Q: Schematically, how would you describe what Jason Tarver is trying to do with their defense? How is it different from what you've seen Kevin Coyle and Mike Zimmer do the past two weeks?
BB: I'd say they play more man-to-man, more press coverage. They mix their mans and their zones. They mix some pressure in there, more man pressure probably than zone pressure. So, I'd say more man-to-man than we've seen the last couple weeks. Although, we've seen our share of man-to-man, too. Certainly Minnesota gave it to us. But, you know, they mix it up. Coach Allen has a bunch of different packages, pressure packages. But in the end, you have to block the guys up front. It starts there. That will be a big challenge for us. But they've got a good mix with I'd say a good amount of man-to-man.
Q: As it pertains to the possible drug policy, have you gotten any further guidance from the league and what that could mean for your players?
BB: No. You have to talk to the league about that. We don't know anything. It's a very confidential policy and it's really handled between the league and the players. Coaches are really out of it. I'm like Sergeant Schultz [from Hogan's Heroes]. I don't know anything.
Q: So they don't give you any guidance.
BB: I don't know. I know nothing. Zero.
Q: So no indication whether you could have a player or two back this weekend?
BB: No idea. Nope. Until we get notified of anything, we get notified of anything.
Q: What do you see from their receiving corps? It seems like they have a couple of fast guys in Rod Streater and James Jones.
BB: Well, you know, Jones I'd say in particular, is very athletic. He has a lot of acrobatic type catches, too. He has great timing, leaping ability and big hands. He's been very, I don't want to say go-to guy, but they've gone to him. I mean, the catch against the Jets was a tremendous play to even make the catch, then to get his feet in bounds and all that. He's a very good receiver, that's a big target, that's got a big catch radius, got great hands and great jumping ability.
Q: Are there certain fundamental elements that you see even though coaches change when it comes to Oakland Raiders football?
BB: I think that this team looks like the big, fast team that the Raiders have historically been known for, yes. They're big at every position – their line is big, their receivers are big, backs are big, defensive line is big, secondary is big, kicker is big. They're fast. I don't know how many guys they have run under I'd say 4.4, 4.5, but it has to be a dozen, maybe more than that. I don't know. There's a lot. They're fast at linebacker, they're fast – DBs are all fast. Even the safeties are fast. [Usama] Young is fast, obviously Woodson is fast. Tyvon Branch is sub-4.4. These guys can all – they have a big, fast team. You see it in the kicking game. You see it certainly defensively. Teams that try to run outside and bounce the ball out on them, it's not one guy making the play. It's like four guys that are out there before the back gets out there. They have very good team speed. Overall, they're big. I don't know what their offensive line, I don't even know what they list them at, but just looking at them, they have to average 340 [pounds]. They're huge. It looks like the Raiders. Maybe they look bigger in those black uniforms, I don't know.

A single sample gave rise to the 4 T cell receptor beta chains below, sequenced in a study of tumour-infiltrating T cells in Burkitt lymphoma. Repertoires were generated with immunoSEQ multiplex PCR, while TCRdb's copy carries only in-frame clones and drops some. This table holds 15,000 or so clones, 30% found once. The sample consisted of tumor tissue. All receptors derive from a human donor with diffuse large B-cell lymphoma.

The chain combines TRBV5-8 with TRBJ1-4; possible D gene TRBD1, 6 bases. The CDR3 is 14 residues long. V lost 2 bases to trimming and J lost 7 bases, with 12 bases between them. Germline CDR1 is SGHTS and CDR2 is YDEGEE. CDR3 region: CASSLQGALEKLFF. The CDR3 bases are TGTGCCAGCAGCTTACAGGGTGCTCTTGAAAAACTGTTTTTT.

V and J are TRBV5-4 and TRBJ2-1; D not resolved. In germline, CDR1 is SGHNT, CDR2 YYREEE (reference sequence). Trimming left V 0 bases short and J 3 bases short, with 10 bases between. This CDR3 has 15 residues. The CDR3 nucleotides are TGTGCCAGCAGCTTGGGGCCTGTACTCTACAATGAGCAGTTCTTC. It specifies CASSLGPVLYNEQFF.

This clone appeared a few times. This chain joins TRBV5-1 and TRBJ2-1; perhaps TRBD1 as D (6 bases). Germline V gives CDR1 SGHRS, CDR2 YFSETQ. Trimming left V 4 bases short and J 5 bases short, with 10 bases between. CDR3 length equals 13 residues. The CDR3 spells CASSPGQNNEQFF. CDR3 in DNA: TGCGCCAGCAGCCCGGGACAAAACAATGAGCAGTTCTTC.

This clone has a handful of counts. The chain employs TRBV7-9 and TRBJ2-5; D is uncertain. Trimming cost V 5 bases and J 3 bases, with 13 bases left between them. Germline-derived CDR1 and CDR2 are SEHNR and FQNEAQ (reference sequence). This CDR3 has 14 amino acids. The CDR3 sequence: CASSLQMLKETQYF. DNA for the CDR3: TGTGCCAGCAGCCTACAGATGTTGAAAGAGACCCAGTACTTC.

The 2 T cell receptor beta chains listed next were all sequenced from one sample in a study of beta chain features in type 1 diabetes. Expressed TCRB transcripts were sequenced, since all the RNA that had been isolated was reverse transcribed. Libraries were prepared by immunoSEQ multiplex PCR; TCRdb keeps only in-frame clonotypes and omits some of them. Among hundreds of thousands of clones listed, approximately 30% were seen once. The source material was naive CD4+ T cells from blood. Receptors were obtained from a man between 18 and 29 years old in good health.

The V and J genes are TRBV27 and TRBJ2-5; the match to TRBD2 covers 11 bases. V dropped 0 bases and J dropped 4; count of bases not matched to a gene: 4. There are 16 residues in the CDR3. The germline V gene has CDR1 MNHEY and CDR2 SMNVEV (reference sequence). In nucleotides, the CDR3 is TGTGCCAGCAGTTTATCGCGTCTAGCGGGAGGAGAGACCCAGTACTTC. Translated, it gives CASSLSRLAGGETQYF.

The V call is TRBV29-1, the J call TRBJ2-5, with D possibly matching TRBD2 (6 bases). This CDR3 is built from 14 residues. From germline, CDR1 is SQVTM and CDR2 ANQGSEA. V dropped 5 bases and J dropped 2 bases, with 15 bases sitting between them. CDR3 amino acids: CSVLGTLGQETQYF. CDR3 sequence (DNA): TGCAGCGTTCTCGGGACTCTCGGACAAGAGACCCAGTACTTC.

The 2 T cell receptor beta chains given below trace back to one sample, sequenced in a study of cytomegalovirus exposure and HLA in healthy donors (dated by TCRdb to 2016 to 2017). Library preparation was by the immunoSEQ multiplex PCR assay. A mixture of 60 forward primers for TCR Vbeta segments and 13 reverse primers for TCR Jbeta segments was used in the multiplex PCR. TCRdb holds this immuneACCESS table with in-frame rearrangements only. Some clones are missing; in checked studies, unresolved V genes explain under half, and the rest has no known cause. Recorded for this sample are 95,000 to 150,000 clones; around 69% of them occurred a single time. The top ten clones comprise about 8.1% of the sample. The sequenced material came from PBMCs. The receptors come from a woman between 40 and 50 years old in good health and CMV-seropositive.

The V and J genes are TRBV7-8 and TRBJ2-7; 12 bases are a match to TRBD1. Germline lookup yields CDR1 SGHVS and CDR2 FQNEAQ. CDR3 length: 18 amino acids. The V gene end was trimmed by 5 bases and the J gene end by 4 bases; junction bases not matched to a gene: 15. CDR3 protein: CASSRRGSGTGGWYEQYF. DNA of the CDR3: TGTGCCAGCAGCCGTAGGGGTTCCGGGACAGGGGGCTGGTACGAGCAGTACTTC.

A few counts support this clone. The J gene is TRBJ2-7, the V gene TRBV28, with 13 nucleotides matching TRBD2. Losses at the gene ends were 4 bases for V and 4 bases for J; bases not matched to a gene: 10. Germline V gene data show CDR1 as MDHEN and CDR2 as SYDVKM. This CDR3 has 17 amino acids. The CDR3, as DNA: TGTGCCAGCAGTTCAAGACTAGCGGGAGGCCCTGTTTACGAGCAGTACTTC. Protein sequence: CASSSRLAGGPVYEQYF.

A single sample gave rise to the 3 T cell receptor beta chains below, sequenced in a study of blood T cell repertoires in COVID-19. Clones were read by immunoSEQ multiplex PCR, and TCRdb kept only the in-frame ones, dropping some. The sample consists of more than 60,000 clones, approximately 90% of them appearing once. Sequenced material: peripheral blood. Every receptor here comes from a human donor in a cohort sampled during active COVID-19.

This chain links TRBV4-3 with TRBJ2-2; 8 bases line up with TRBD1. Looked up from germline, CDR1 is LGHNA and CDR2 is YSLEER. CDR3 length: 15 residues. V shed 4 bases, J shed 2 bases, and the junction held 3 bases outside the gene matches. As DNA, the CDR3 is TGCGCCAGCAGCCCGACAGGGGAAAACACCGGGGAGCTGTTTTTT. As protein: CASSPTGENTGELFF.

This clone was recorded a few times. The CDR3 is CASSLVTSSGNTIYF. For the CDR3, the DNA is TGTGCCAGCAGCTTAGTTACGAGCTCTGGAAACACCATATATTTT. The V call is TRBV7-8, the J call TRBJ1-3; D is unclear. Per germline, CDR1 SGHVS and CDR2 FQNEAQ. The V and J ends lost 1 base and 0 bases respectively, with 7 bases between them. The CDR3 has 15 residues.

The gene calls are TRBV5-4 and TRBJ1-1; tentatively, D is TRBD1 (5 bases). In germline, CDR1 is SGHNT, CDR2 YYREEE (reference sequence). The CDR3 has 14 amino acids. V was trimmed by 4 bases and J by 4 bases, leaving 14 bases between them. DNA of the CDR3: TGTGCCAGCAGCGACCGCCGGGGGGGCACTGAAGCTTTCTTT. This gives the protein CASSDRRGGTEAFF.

Q: When you have a team that has two disappointing outcomes in the first two weeks, do you anticipate a desperate team?
BB: That's the first thing I said. I think with the leadership out there, the veterans that they have on that team, guys that are used to winning, guys that they've brought in that have been in all those playoff games and Super Bowls and all that, I'm sure that they're – I mean look, this is where we were a week ago. This is the same thing we heard in here last Wednesday or whenever it was, after the Miami game. I'm sure they feel after the Houston game the way we felt after the Miami game. Last week doesn't mean anything in the NFL. It's what happens this week. That's all we can focus on is what we can do to get ready for this game. We have a lot to get ready for. They have a lot of good players, good team, and they have a lot of pride; they have a lot of toughness. It's going to be hard.
Q: For a wide receiver, is successfully executing the pick play or rub play one of the more difficult things they have to do?
BB: I don't know about that.
Q: Would you say it's tough?
BB: I'd say it's tougher on third-and-five if you get up there with a good corner that's lining up six inches away from you and get open to get the first down. I'd say that's what a good receiver has to do to be a good receiver, is to be able to beat tight coverage in situations where they know you're throwing to them and you know you're throwing it to them. You have to get open and you have to catch the ball. You have to catch it against tight coverage. I'd say that's the hardest thing a receiver has to deal with. That's what all the great ones can do. If they can do that, if they can get open in critical situations against tight coverage and make great catches when the defenders are all over them, that's what I look for in a great receiver.
Q: Can you teach the one-handed catch? The reason I bring it up is there were so many spectacular one-handed grabs this week. Is that the expanding of the catch radius? Is that something you can coach?